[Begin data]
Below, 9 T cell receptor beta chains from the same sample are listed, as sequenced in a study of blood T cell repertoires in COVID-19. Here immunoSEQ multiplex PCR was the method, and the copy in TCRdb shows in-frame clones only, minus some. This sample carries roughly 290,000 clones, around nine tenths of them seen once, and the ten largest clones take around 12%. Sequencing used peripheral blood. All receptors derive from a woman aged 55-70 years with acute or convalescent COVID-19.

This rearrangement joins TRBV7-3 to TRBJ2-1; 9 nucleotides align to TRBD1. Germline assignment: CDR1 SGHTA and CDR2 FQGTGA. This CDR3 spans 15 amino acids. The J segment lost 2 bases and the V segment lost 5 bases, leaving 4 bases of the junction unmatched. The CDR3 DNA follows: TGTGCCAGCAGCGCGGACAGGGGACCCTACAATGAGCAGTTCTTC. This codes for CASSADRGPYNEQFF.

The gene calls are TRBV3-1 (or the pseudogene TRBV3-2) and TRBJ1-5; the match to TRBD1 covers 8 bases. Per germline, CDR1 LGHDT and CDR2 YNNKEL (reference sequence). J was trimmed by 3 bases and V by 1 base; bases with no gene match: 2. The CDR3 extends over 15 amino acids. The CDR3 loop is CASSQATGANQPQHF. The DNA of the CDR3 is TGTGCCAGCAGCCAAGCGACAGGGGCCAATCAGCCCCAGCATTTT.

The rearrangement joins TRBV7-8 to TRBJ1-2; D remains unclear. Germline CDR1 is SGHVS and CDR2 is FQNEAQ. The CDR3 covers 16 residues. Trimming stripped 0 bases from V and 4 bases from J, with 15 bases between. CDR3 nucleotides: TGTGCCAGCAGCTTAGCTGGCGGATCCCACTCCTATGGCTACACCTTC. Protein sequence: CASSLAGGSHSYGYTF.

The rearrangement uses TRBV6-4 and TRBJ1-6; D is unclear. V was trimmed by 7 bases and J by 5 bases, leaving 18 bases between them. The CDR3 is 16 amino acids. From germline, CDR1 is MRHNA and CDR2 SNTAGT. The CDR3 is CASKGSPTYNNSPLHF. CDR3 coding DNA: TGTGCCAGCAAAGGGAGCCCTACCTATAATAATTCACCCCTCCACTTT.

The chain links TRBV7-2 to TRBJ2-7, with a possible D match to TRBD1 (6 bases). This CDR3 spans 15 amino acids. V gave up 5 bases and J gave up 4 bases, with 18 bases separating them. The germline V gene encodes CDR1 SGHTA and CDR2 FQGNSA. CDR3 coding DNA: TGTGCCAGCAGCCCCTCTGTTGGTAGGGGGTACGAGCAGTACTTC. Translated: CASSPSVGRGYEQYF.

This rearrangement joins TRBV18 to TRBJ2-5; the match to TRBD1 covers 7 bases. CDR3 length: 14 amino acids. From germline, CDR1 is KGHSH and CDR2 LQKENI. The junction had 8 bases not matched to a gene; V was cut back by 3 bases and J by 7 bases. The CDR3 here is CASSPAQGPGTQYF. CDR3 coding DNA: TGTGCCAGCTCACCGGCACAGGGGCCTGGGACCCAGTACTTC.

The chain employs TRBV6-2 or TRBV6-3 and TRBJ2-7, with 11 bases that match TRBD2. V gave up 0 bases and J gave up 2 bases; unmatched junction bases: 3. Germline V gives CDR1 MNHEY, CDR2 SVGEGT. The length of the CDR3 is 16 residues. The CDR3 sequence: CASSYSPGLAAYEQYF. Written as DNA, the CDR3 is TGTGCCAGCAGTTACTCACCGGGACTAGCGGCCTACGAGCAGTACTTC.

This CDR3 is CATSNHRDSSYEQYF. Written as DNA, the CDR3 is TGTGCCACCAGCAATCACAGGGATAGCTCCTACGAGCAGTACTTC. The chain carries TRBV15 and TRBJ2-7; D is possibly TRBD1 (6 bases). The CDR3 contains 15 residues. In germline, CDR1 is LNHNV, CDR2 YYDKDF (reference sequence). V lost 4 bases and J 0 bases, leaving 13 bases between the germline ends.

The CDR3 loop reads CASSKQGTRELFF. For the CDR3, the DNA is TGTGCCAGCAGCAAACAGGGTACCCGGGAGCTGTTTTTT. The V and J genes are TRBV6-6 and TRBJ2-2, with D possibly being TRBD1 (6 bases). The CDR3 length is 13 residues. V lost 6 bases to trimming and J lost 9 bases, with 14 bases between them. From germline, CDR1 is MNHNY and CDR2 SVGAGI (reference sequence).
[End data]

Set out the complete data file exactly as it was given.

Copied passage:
Below, 9 T cell receptor beta chains from the same sample are listed, as sequenced in a study of blood T cell repertoires in COVID-19. Here immunoSEQ multiplex PCR was the method, and the copy in TCRdb shows in-frame clones only, minus some. This sample carries roughly 290,000 clones, around nine tenths of them seen once, and the ten largest clones take around 12%. Sequencing used peripheral blood. All receptors derive from a woman aged 55-70 years with acute or convalescent COVID-19.

This rearrangement joins TRBV7-3 to TRBJ2-1; 9 nucleotides align to TRBD1. Germline assignment: CDR1 SGHTA and CDR2 FQGTGA. This CDR3 spans 15 amino acids. The J segment lost 2 bases and the V segment lost 5 bases, leaving 4 bases of the junction unmatched. The CDR3 DNA follows: TGTGCCAGCAGCGCGGACAGGGGACCCTACAATGAGCAGTTCTTC. This codes for CASSADRGPYNEQFF.

The gene calls are TRBV3-1 (or the pseudogene TRBV3-2) and TRBJ1-5; the match to TRBD1 covers 8 bases. Per germline, CDR1 LGHDT and CDR2 YNNKEL (reference sequence). J was trimmed by 3 bases and V by 1 base; bases with no gene match: 2. The CDR3 extends over 15 amino acids. The CDR3 loop is CASSQATGANQPQHF. The DNA of the CDR3 is TGTGCCAGCAGCCAAGCGACAGGGGCCAATCAGCCCCAGCATTTT.

The rearrangement joins TRBV7-8 to TRBJ1-2; D remains unclear. Germline CDR1 is SGHVS and CDR2 is FQNEAQ. The CDR3 covers 16 residues. Trimming stripped 0 bases from V and 4 bases from J, with 15 bases between. CDR3 nucleotides: TGTGCCAGCAGCTTAGCTGGCGGATCCCACTCCTATGGCTACACCTTC. Protein sequence: CASSLAGGSHSYGYTF.

The rearrangement uses TRBV6-4 and TRBJ1-6; D is unclear. V was trimmed by 7 bases and J by 5 bases, leaving 18 bases between them. The CDR3 is 16 amino acids. From germline, CDR1 is MRHNA and CDR2 SNTAGT. The CDR3 is CASKGSPTYNNSPLHF. CDR3 coding DNA: TGTGCCAGCAAAGGGAGCCCTACCTATAATAATTCACCCCTCCACTTT.

The chain links TRBV7-2 to TRBJ2-7, with a possible D match to TRBD1 (6 bases). This CDR3 spans 15 amino acids. V gave up 5 bases and J gave up 4 bases, with 18 bases separating them. The germline V gene encodes CDR1 SGHTA and CDR2 FQGNSA. CDR3 coding DNA: TGTGCCAGCAGCCCCTCTGTTGGTAGGGGGTACGAGCAGTACTTC. Translated: CASSPSVGRGYEQYF.

This rearrangement joins TRBV18 to TRBJ2-5; the match to TRBD1 covers 7 bases. CDR3 length: 14 amino acids. From germline, CDR1 is KGHSH and CDR2 LQKENI. The junction had 8 bases not matched to a gene; V was cut back by 3 bases and J by 7 bases. The CDR3 here is CASSPAQGPGTQYF. CDR3 coding DNA: TGTGCCAGCTCACCGGCACAGGGGCCTGGGACCCAGTACTTC.

The chain employs TRBV6-2 or TRBV6-3 and TRBJ2-7, with 11 bases that match TRBD2. V gave up 0 bases and J gave up 2 bases; unmatched junction bases: 3. Germline V gives CDR1 MNHEY, CDR2 SVGEGT. The length of the CDR3 is 16 residues. The CDR3 sequence: CASSYSPGLAAYEQYF. Written as DNA, the CDR3 is TGTGCCAGCAGTTACTCACCGGGACTAGCGGCCTACGAGCAGTACTTC.

This CDR3 is CATSNHRDSSYEQYF. Written as DNA, the CDR3 is TGTGCCACCAGCAATCACAGGGATAGCTCCTACGAGCAGTACTTC. The chain carries TRBV15 and TRBJ2-7; D is possibly TRBD1 (6 bases). The CDR3 contains 15 residues. In germline, CDR1 is LNHNV, CDR2 YYDKDF (reference sequence). V lost 4 bases and J 0 bases, leaving 13 bases between the germline ends.

The CDR3 loop reads CASSKQGTRELFF. For the CDR3, the DNA is TGTGCCAGCAGCAAACAGGGTACCCGGGAGCTGTTTTTT. The V and J genes are TRBV6-6 and TRBJ2-2, with D possibly being TRBD1 (6 bases). The CDR3 length is 13 residues. V lost 6 bases to trimming and J lost 9 bases, with 14 bases between them. From germline, CDR1 is MNHNY and CDR2 SVGAGI (reference sequence).